SOUTH ATLANTIC:
Atlanta, Ca.-----------
Baltimore, Md.---------
Charlotte, N. C.-------
Jacksonville, Fla.-----
Miami, Fla.------------
Norfolk, Va.-----------
Richmond, Va.----------
Savannah, Ga.-- ------
St. Petersburg, Fla.---
Tampa, Fla.------------
Washington, D. C.------
Wilmington, Del.-------

EAST SOUTH CENTRAL:
Birmingham, Ala.-------
Chattanooga, Tenn.-----
Knoxville, Tenn.-------
Louisville, Ky.--------
Memphis, Tenn.---------
Mobile, Ala.-----------
Montgomery, Ala.-------
Nashville, Tenn.-------

WEST SOUTH CENTRAL:
Austin, Tex.-----------
Baton Rouge, La.-------
Corpus Christi, Tex.---
Dallas, Tex.-----------
El Paso, Tex.----------
Fort Worth, Tex.-------
Houston, Tex.----------
Little Rock, Ark.------
New Orleans, La.-------
Oklahoma City, Okla.---
San Antonio, Tex.------
Shreveport, La.--------
Tulsa, Okla.-----------

MOUNTAIN:
Albuquerque, N. Mex.---
Colorado Springs, Colo.
Denver, Colo.----------
Ogden, Utah-----------
Phoenix, Ariz.---------
Pueblo, Colo.----------
Salt Lake City, Utah---
Tucson, Ariz.----------

PACIFIC:
Berkeley, Calif.------
Fresno, Calif.---------
Glendale, Calif.------
Honolulu, Hawaii-------
Long Beach, Calif.-----
Los Angeles, Calif.----
Oakland, Calif.---------
Pasadena, Calif.--------
Portland, Oreg.--------
Sacramento, Calif.-----
San Diego, Calif.------
San Francisco, Calif.--
San Jose, Calif.-------
Seattle, Wash.---------
Spokane, Wash.---------
Tacoma, Wash.----------


65 years
.iod ver


and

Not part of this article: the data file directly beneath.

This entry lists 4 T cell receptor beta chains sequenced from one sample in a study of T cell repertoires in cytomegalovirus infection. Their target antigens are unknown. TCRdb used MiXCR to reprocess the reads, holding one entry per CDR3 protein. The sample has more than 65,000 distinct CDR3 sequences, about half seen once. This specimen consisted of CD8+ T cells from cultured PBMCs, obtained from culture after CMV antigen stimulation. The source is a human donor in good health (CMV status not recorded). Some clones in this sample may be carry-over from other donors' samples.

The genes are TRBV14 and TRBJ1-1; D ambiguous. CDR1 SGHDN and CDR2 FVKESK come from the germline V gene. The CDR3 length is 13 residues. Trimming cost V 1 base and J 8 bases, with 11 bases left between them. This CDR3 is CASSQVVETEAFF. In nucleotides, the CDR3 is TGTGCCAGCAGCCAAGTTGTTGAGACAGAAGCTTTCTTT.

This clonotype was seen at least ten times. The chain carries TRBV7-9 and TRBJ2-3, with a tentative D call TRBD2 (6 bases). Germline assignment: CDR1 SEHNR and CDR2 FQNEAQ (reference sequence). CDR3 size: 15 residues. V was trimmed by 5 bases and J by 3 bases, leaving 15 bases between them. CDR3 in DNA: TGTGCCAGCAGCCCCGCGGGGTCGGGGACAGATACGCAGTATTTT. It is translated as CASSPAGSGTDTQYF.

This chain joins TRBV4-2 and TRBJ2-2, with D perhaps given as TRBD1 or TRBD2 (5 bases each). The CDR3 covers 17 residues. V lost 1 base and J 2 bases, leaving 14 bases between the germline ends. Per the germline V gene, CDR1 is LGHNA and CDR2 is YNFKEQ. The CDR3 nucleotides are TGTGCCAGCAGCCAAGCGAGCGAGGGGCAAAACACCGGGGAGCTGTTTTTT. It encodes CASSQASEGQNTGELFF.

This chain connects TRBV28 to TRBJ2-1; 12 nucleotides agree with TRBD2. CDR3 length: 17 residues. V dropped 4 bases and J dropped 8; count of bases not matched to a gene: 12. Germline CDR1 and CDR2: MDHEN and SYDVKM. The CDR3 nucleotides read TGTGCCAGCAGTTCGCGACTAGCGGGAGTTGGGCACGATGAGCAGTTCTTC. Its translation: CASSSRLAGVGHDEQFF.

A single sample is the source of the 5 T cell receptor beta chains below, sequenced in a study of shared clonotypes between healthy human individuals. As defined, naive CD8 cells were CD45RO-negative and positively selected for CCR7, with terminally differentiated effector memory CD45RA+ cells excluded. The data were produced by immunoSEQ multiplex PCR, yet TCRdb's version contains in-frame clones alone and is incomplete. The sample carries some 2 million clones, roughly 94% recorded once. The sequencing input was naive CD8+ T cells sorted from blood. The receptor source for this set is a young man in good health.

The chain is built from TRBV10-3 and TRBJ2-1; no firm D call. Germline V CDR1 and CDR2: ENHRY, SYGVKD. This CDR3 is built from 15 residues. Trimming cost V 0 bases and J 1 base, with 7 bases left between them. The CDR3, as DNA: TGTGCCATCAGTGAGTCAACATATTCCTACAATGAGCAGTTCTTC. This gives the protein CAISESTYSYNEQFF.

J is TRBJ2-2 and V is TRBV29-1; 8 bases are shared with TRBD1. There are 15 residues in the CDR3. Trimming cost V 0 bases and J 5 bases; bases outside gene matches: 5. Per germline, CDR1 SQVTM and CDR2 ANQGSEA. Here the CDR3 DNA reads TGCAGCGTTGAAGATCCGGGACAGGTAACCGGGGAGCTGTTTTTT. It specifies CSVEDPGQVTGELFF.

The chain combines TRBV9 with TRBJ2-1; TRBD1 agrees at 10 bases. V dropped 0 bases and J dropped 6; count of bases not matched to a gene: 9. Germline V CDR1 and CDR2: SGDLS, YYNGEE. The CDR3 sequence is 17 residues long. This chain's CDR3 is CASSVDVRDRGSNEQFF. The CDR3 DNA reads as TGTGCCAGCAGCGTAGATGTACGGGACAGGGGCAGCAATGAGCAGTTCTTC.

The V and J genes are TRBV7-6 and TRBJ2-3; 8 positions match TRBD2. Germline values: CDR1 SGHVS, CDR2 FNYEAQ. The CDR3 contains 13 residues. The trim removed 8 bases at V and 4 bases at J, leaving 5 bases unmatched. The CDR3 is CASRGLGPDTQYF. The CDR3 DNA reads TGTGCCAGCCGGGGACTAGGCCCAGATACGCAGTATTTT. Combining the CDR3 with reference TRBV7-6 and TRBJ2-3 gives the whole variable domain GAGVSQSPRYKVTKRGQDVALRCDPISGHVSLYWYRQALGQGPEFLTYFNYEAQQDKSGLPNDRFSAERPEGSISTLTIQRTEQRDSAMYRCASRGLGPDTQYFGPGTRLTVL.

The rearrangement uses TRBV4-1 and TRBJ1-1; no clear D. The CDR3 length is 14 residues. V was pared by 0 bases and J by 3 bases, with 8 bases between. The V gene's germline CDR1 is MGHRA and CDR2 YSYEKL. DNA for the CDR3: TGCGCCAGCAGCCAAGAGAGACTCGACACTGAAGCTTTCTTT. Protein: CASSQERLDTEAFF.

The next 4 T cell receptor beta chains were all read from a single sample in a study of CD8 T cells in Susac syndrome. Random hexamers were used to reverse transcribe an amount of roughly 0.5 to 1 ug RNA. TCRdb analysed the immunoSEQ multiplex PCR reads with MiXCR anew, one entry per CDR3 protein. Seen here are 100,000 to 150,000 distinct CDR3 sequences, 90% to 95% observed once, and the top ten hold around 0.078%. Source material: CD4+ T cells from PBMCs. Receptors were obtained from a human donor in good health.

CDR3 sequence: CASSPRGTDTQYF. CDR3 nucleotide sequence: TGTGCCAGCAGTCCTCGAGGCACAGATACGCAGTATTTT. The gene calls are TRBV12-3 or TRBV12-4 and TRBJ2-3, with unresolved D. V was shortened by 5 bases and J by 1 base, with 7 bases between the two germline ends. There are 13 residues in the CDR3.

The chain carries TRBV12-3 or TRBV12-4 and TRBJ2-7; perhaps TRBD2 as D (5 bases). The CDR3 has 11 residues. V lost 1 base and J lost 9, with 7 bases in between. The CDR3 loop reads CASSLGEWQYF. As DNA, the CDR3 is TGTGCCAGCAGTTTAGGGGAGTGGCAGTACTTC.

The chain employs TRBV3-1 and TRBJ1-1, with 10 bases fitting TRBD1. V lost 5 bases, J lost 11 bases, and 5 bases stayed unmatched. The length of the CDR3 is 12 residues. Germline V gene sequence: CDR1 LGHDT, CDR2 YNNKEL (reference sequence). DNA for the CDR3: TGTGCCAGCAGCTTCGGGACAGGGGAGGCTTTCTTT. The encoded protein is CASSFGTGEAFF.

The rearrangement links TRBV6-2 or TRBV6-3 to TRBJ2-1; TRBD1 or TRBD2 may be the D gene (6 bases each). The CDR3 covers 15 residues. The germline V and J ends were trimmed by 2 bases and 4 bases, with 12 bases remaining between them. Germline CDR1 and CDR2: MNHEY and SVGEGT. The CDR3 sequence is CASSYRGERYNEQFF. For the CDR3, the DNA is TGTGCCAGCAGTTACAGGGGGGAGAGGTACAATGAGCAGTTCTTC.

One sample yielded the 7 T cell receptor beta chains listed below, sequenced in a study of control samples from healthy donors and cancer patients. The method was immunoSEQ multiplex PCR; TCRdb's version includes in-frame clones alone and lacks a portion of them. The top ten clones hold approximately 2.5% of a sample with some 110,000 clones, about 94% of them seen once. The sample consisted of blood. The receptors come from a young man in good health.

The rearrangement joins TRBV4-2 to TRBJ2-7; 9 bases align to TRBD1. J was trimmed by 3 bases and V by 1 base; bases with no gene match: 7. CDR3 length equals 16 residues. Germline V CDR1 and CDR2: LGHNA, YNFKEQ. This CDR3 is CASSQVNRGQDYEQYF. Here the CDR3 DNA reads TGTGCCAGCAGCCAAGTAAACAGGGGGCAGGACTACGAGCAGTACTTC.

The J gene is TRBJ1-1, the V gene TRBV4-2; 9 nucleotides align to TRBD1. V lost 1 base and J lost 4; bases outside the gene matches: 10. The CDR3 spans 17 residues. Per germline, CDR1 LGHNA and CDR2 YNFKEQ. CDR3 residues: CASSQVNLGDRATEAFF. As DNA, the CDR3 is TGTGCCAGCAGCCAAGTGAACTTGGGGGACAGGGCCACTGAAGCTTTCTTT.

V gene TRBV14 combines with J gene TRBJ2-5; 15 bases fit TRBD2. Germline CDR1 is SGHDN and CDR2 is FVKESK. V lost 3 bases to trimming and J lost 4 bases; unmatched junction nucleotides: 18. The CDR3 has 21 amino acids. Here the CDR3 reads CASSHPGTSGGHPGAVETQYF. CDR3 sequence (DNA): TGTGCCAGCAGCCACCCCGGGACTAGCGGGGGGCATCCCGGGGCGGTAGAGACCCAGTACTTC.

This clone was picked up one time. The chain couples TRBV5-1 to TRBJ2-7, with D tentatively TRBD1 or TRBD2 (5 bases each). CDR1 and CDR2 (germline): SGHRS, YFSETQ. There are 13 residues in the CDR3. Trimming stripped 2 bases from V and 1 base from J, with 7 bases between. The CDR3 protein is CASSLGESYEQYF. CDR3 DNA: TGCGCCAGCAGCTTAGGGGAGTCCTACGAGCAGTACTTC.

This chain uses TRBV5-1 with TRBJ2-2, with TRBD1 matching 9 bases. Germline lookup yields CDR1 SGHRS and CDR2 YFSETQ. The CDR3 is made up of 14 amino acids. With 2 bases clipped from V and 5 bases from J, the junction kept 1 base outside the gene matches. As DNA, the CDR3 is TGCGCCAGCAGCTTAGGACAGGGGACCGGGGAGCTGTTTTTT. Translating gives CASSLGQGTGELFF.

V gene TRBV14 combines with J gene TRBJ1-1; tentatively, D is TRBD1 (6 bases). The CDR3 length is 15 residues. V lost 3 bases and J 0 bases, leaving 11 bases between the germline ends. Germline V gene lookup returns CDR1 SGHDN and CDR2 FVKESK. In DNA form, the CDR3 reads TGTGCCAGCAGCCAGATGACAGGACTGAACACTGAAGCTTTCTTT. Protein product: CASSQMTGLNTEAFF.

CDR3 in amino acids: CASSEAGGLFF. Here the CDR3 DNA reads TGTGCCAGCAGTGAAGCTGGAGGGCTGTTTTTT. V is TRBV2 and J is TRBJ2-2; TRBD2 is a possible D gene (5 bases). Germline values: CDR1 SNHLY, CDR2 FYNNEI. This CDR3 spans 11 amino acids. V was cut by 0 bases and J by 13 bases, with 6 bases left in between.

Influenza
All Ages


46
4
8



6








2
9
8


26








10
8




2
10

2O





3
I















4
1
1

5


21
4
1
5

8
2
1


I vear
All
Causes


94
16
12
4
5
3
7
5
3
5
7
21
h

3

2

9













14
9
2

5

72

3
1
12
3



15
4
6
4


2
4
2
5
1
9

3
2

35

3
1
1
1
9
3
1
1


Total 10,827 6,020 376 616

Cumulative Totals
including reported corrections for previous weeks

All Causes, All Ages ------------------------- 455,599
All Causes, Age 65 and over------------------- 261,673
Pneumonia and Influenza, All Ages------------- 19,480
All Causes, Under 1 Year of Age--------------- 24,109


'









316 Morbidity and Mo





BAT RABIES Continued front, page 311)


Eight cases of bat rabies were reported in the U.S.
during the first quarter of 1966. followed by b S cases in
(.he second quarter. This sharp rise in the second quarter
of 1966 corresponds to data accumulated over the past 13
years. In Table 1. which presents the reported cases of
bat rabies in the U.S. by month from 1953-1965, a seasonal
increase in incidence during the summer months is evi-